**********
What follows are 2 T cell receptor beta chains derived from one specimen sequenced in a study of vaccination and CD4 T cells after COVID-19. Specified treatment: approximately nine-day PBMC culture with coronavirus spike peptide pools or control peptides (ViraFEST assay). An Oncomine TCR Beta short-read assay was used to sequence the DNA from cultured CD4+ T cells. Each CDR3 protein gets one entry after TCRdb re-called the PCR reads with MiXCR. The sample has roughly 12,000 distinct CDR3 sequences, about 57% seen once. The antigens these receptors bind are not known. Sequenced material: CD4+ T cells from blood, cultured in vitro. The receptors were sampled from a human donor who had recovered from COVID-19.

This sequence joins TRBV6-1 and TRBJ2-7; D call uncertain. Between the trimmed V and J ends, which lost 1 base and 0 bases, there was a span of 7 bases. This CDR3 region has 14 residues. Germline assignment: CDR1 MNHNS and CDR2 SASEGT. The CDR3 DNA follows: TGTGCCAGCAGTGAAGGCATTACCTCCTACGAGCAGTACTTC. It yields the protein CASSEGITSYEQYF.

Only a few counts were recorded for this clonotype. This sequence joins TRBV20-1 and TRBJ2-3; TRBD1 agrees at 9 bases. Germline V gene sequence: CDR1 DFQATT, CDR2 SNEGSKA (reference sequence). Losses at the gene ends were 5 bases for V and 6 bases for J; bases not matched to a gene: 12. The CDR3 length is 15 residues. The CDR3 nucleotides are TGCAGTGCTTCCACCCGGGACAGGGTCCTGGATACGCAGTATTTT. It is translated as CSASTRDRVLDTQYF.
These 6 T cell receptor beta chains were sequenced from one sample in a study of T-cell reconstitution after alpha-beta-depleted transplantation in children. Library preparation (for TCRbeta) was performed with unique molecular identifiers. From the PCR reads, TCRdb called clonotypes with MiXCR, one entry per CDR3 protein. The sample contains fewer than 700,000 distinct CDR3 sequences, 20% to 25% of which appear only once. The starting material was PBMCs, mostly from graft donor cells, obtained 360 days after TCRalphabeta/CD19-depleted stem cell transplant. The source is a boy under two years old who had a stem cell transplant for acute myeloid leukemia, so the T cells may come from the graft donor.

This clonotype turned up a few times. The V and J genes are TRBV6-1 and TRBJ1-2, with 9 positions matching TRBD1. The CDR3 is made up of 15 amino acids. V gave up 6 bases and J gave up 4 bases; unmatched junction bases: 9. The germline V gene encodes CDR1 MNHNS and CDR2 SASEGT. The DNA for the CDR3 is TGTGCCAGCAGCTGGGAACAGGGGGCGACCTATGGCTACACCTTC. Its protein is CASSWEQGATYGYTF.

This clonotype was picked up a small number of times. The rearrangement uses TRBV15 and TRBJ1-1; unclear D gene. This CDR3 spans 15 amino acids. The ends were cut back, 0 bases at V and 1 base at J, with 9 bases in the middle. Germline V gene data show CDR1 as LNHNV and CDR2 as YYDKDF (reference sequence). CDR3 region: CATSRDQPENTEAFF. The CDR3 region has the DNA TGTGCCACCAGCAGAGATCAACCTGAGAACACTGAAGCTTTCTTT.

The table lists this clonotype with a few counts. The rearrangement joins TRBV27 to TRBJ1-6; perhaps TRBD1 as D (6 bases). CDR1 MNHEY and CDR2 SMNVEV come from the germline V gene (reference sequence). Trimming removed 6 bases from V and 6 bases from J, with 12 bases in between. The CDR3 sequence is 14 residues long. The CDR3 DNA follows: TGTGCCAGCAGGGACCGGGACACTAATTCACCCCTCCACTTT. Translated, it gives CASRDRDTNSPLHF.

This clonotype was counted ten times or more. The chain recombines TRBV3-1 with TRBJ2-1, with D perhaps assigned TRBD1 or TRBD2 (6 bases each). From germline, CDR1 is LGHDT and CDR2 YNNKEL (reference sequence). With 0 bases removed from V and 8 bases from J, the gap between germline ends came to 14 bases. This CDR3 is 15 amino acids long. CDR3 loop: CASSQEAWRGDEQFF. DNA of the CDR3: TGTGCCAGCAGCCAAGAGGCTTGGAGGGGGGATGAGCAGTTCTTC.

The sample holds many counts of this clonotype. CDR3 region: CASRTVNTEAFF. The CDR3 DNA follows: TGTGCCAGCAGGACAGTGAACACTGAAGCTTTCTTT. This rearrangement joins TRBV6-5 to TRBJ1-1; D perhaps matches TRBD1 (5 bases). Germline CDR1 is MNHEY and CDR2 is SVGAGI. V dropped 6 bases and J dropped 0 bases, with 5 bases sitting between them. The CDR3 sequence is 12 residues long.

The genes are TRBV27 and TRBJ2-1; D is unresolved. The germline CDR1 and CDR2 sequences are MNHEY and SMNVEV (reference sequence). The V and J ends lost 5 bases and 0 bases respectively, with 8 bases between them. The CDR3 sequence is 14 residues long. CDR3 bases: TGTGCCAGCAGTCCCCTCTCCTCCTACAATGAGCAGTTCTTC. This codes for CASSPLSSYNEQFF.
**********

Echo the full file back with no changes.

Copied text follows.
What follows are 2 T cell receptor beta chains derived from one specimen sequenced in a study of vaccination and CD4 T cells after COVID-19. Specified treatment: approximately nine-day PBMC culture with coronavirus spike peptide pools or control peptides (ViraFEST assay). An Oncomine TCR Beta short-read assay was used to sequence the DNA from cultured CD4+ T cells. Each CDR3 protein gets one entry after TCRdb re-called the PCR reads with MiXCR. The sample has roughly 12,000 distinct CDR3 sequences, about 57% seen once. The antigens these receptors bind are not known. Sequenced material: CD4+ T cells from blood, cultured in vitro. The receptors were sampled from a human donor who had recovered from COVID-19.

This sequence joins TRBV6-1 and TRBJ2-7; D call uncertain. Between the trimmed V and J ends, which lost 1 base and 0 bases, there was a span of 7 bases. This CDR3 region has 14 residues. Germline assignment: CDR1 MNHNS and CDR2 SASEGT. The CDR3 DNA follows: TGTGCCAGCAGTGAAGGCATTACCTCCTACGAGCAGTACTTC. It yields the protein CASSEGITSYEQYF.

Only a few counts were recorded for this clonotype. This sequence joins TRBV20-1 and TRBJ2-3; TRBD1 agrees at 9 bases. Germline V gene sequence: CDR1 DFQATT, CDR2 SNEGSKA (reference sequence). Losses at the gene ends were 5 bases for V and 6 bases for J; bases not matched to a gene: 12. The CDR3 length is 15 residues. The CDR3 nucleotides are TGCAGTGCTTCCACCCGGGACAGGGTCCTGGATACGCAGTATTTT. It is translated as CSASTRDRVLDTQYF.
These 6 T cell receptor beta chains were sequenced from one sample in a study of T-cell reconstitution after alpha-beta-depleted transplantation in children. Library preparation (for TCRbeta) was performed with unique molecular identifiers. From the PCR reads, TCRdb called clonotypes with MiXCR, one entry per CDR3 protein. The sample contains fewer than 700,000 distinct CDR3 sequences, 20% to 25% of which appear only once. The starting material was PBMCs, mostly from graft donor cells, obtained 360 days after TCRalphabeta/CD19-depleted stem cell transplant. The source is a boy under two years old who had a stem cell transplant for acute myeloid leukemia, so the T cells may come from the graft donor.

This clonotype turned up a few times. The V and J genes are TRBV6-1 and TRBJ1-2, with 9 positions matching TRBD1. The CDR3 is made up of 15 amino acids. V gave up 6 bases and J gave up 4 bases; unmatched junction bases: 9. The germline V gene encodes CDR1 MNHNS and CDR2 SASEGT. The DNA for the CDR3 is TGTGCCAGCAGCTGGGAACAGGGGGCGACCTATGGCTACACCTTC. Its protein is CASSWEQGATYGYTF.

This clonotype was picked up a small number of times. The rearrangement uses TRBV15 and TRBJ1-1; unclear D gene. This CDR3 spans 15 amino acids. The ends were cut back, 0 bases at V and 1 base at J, with 9 bases in the middle. Germline V gene data show CDR1 as LNHNV and CDR2 as YYDKDF (reference sequence). CDR3 region: CATSRDQPENTEAFF. The CDR3 region has the DNA TGTGCCACCAGCAGAGATCAACCTGAGAACACTGAAGCTTTCTTT.

The table lists this clonotype with a few counts. The rearrangement joins TRBV27 to TRBJ1-6; perhaps TRBD1 as D (6 bases). CDR1 MNHEY and CDR2 SMNVEV come from the germline V gene (reference sequence). Trimming removed 6 bases from V and 6 bases from J, with 12 bases in between. The CDR3 sequence is 14 residues long. The CDR3 DNA follows: TGTGCCAGCAGGGACCGGGACACTAATTCACCCCTCCACTTT. Translated, it gives CASRDRDTNSPLHF.

This clonotype was counted ten times or more. The chain recombines TRBV3-1 with TRBJ2-1, with D perhaps assigned TRBD1 or TRBD2 (6 bases each). From germline, CDR1 is LGHDT and CDR2 YNNKEL (reference sequence). With 0 bases removed from V and 8 bases from J, the gap between germline ends came to 14 bases. This CDR3 is 15 amino acids long. CDR3 loop: CASSQEAWRGDEQFF. DNA of the CDR3: TGTGCCAGCAGCCAAGAGGCTTGGAGGGGGGATGAGCAGTTCTTC.

The sample holds many counts of this clonotype. CDR3 region: CASRTVNTEAFF. The CDR3 DNA follows: TGTGCCAGCAGGACAGTGAACACTGAAGCTTTCTTT. This rearrangement joins TRBV6-5 to TRBJ1-1; D perhaps matches TRBD1 (5 bases). Germline CDR1 is MNHEY and CDR2 is SVGAGI. V dropped 6 bases and J dropped 0 bases, with 5 bases sitting between them. The CDR3 sequence is 12 residues long.

The genes are TRBV27 and TRBJ2-1; D is unresolved. The germline CDR1 and CDR2 sequences are MNHEY and SMNVEV (reference sequence). The V and J ends lost 5 bases and 0 bases respectively, with 8 bases between them. The CDR3 sequence is 14 residues long. CDR3 bases: TGTGCCAGCAGTCCCCTCTCCTCCTACAATGAGCAGTTCTTC. This codes for CASSPLSSYNEQFF.